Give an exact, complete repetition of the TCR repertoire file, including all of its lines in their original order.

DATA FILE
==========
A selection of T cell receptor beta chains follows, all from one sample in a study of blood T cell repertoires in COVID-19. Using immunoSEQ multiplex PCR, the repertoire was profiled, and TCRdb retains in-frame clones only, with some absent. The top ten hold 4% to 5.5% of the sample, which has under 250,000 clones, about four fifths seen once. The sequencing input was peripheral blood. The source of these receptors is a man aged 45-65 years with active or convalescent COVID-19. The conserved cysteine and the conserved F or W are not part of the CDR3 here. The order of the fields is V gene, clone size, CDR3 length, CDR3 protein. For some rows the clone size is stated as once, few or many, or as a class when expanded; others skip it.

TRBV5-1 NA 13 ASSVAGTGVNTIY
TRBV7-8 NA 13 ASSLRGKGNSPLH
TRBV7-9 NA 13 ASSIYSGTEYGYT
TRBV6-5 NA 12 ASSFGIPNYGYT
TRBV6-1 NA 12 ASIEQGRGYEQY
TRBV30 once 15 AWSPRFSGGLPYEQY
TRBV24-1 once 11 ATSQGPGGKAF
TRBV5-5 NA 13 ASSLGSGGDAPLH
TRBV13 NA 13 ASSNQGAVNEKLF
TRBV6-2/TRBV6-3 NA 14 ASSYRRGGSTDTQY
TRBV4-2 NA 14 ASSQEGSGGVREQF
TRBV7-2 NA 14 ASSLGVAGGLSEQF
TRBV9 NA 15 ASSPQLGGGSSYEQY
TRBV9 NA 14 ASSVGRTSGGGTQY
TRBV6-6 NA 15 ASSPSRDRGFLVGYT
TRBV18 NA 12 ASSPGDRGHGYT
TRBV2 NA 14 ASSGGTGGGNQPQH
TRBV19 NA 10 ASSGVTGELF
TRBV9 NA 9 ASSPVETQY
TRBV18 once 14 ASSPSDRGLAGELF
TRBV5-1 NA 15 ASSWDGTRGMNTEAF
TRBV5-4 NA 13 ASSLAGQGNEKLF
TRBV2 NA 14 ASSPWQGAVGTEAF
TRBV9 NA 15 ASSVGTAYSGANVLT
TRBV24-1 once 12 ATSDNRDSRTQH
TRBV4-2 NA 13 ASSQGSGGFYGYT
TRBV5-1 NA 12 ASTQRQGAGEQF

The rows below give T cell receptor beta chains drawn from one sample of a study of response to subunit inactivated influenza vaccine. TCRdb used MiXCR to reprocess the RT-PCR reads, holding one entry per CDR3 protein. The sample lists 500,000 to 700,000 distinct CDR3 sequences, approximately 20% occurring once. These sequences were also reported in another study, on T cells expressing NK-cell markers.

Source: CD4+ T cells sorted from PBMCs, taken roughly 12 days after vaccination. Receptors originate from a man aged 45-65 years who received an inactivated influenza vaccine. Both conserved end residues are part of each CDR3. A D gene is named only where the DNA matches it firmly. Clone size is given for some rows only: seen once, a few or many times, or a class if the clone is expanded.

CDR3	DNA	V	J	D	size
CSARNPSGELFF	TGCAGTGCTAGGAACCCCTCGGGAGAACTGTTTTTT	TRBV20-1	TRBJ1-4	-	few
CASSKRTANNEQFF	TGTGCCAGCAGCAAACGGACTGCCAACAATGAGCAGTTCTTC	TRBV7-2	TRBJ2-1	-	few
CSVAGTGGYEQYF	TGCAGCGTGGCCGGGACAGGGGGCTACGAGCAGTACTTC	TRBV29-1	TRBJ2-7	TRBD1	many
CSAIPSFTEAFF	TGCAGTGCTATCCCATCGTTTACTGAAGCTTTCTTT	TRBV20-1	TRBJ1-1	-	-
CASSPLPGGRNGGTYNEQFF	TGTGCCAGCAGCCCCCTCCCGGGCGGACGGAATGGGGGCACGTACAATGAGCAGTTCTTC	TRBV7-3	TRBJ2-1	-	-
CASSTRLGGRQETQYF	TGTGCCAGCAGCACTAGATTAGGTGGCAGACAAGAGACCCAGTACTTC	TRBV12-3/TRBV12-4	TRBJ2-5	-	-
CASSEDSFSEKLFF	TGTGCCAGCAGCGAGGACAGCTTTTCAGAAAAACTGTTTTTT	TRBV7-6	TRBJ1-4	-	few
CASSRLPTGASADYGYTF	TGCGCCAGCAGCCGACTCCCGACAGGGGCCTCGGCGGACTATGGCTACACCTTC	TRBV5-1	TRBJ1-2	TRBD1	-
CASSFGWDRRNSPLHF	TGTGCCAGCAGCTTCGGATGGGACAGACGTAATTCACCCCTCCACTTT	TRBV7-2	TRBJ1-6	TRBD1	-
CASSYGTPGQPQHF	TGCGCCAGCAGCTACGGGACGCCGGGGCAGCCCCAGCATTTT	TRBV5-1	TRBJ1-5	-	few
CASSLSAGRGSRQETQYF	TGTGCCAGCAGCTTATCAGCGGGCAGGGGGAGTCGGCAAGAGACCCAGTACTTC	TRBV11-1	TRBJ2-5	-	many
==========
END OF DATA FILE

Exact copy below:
A selection of T cell receptor beta chains follows, all from one sample in a study of blood T cell repertoires in COVID-19. Using immunoSEQ multiplex PCR, the repertoire was profiled, and TCRdb retains in-frame clones only, with some absent. The top ten hold 4% to 5.5% of the sample, which has under 250,000 clones, about four fifths seen once. The sequencing input was peripheral blood. The source of these receptors is a man aged 45-65 years with active or convalescent COVID-19. The conserved cysteine and the conserved F or W are not part of the CDR3 here. The order of the fields is V gene, clone size, CDR3 length, CDR3 protein. For some rows the clone size is stated as once, few or many, or as a class when expanded; others skip it.

TRBV5-1 NA 13 ASSVAGTGVNTIY
TRBV7-8 NA 13 ASSLRGKGNSPLH
TRBV7-9 NA 13 ASSIYSGTEYGYT
TRBV6-5 NA 12 ASSFGIPNYGYT
TRBV6-1 NA 12 ASIEQGRGYEQY
TRBV30 once 15 AWSPRFSGGLPYEQY
TRBV24-1 once 11 ATSQGPGGKAF
TRBV5-5 NA 13 ASSLGSGGDAPLH
TRBV13 NA 13 ASSNQGAVNEKLF
TRBV6-2/TRBV6-3 NA 14 ASSYRRGGSTDTQY
TRBV4-2 NA 14 ASSQEGSGGVREQF
TRBV7-2 NA 14 ASSLGVAGGLSEQF
TRBV9 NA 15 ASSPQLGGGSSYEQY
TRBV9 NA 14 ASSVGRTSGGGTQY
TRBV6-6 NA 15 ASSPSRDRGFLVGYT
TRBV18 NA 12 ASSPGDRGHGYT
TRBV2 NA 14 ASSGGTGGGNQPQH
TRBV19 NA 10 ASSGVTGELF
TRBV9 NA 9 ASSPVETQY
TRBV18 once 14 ASSPSDRGLAGELF
TRBV5-1 NA 15 ASSWDGTRGMNTEAF
TRBV5-4 NA 13 ASSLAGQGNEKLF
TRBV2 NA 14 ASSPWQGAVGTEAF
TRBV9 NA 15 ASSVGTAYSGANVLT
TRBV24-1 once 12 ATSDNRDSRTQH
TRBV4-2 NA 13 ASSQGSGGFYGYT
TRBV5-1 NA 12 ASTQRQGAGEQF

The rows below give T cell receptor beta chains drawn from one sample of a study of response to subunit inactivated influenza vaccine. TCRdb used MiXCR to reprocess the RT-PCR reads, holding one entry per CDR3 protein. The sample lists 500,000 to 700,000 distinct CDR3 sequences, approximately 20% occurring once. These sequences were also reported in another study, on T cells expressing NK-cell markers.

Source: CD4+ T cells sorted from PBMCs, taken roughly 12 days after vaccination. Receptors originate from a man aged 45-65 years who received an inactivated influenza vaccine. Both conserved end residues are part of each CDR3. A D gene is named only where the DNA matches it firmly. Clone size is given for some rows only: seen once, a few or many times, or a class if the clone is expanded.

CDR3	DNA	V	J	D	size
CSARNPSGELFF	TGCAGTGCTAGGAACCCCTCGGGAGAACTGTTTTTT	TRBV20-1	TRBJ1-4	-	few
CASSKRTANNEQFF	TGTGCCAGCAGCAAACGGACTGCCAACAATGAGCAGTTCTTC	TRBV7-2	TRBJ2-1	-	few
CSVAGTGGYEQYF	TGCAGCGTGGCCGGGACAGGGGGCTACGAGCAGTACTTC	TRBV29-1	TRBJ2-7	TRBD1	many
CSAIPSFTEAFF	TGCAGTGCTATCCCATCGTTTACTGAAGCTTTCTTT	TRBV20-1	TRBJ1-1	-	-
CASSPLPGGRNGGTYNEQFF	TGTGCCAGCAGCCCCCTCCCGGGCGGACGGAATGGGGGCACGTACAATGAGCAGTTCTTC	TRBV7-3	TRBJ2-1	-	-
CASSTRLGGRQETQYF	TGTGCCAGCAGCACTAGATTAGGTGGCAGACAAGAGACCCAGTACTTC	TRBV12-3/TRBV12-4	TRBJ2-5	-	-
CASSEDSFSEKLFF	TGTGCCAGCAGCGAGGACAGCTTTTCAGAAAAACTGTTTTTT	TRBV7-6	TRBJ1-4	-	few
CASSRLPTGASADYGYTF	TGCGCCAGCAGCCGACTCCCGACAGGGGCCTCGGCGGACTATGGCTACACCTTC	TRBV5-1	TRBJ1-2	TRBD1	-
CASSFGWDRRNSPLHF	TGTGCCAGCAGCTTCGGATGGGACAGACGTAATTCACCCCTCCACTTT	TRBV7-2	TRBJ1-6	TRBD1	-
CASSYGTPGQPQHF	TGCGCCAGCAGCTACGGGACGCCGGGGCAGCCCCAGCATTTT	TRBV5-1	TRBJ1-5	-	few
CASSLSAGRGSRQETQYF	TGTGCCAGCAGCTTATCAGCGGGCAGGGGGAGTCGGCAAGAGACCCAGTACTTC	TRBV11-1	TRBJ2-5	-	many